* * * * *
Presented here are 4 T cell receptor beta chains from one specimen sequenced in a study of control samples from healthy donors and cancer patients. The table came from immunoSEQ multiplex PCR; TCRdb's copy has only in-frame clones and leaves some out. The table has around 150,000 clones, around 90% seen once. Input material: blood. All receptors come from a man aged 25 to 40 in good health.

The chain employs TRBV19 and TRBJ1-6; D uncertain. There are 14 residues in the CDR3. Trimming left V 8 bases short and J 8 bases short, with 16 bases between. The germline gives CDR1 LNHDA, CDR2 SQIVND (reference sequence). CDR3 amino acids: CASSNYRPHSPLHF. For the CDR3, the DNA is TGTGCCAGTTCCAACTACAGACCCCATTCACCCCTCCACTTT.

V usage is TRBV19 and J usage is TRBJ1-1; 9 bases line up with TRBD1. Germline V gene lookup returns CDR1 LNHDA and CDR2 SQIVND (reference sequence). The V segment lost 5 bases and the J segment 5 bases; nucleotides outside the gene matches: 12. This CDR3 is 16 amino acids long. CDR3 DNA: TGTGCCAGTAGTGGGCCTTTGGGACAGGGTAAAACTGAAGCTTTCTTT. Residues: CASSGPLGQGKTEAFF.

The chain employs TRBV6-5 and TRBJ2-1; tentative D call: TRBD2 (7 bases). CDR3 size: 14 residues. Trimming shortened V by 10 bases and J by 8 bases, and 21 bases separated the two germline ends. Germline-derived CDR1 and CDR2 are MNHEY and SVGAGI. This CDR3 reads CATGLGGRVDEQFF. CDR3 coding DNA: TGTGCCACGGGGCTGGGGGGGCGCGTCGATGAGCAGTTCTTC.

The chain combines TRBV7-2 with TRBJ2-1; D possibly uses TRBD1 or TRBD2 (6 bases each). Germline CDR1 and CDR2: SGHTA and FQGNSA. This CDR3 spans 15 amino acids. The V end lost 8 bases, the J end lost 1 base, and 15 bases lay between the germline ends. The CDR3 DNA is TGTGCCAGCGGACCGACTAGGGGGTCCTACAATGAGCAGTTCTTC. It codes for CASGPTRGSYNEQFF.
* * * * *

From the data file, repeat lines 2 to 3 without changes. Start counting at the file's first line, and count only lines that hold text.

The chain employs TRBV19 and TRBJ1-6; D uncertain. There are 14 residues in the CDR3. Trimming left V 8 bases short and J 8 bases short, with 16 bases between. The germline gives CDR1 LNHDA, CDR2 SQIVND (reference sequence). CDR3 amino acids: CASSNYRPHSPLHF. For the CDR3, the DNA is TGTGCCAGTTCCAACTACAGACCCCATTCACCCCTCCACTTT.

V usage is TRBV19 and J usage is TRBJ1-1; 9 bases line up with TRBD1. Germline V gene lookup returns CDR1 LNHDA and CDR2 SQIVND (reference sequence). The V segment lost 5 bases and the J segment 5 bases; nucleotides outside the gene matches: 12. This CDR3 is 16 amino acids long. CDR3 DNA: TGTGCCAGTAGTGGGCCTTTGGGACAGGGTAAAACTGAAGCTTTCTTT. Residues: CASSGPLGQGKTEAFF.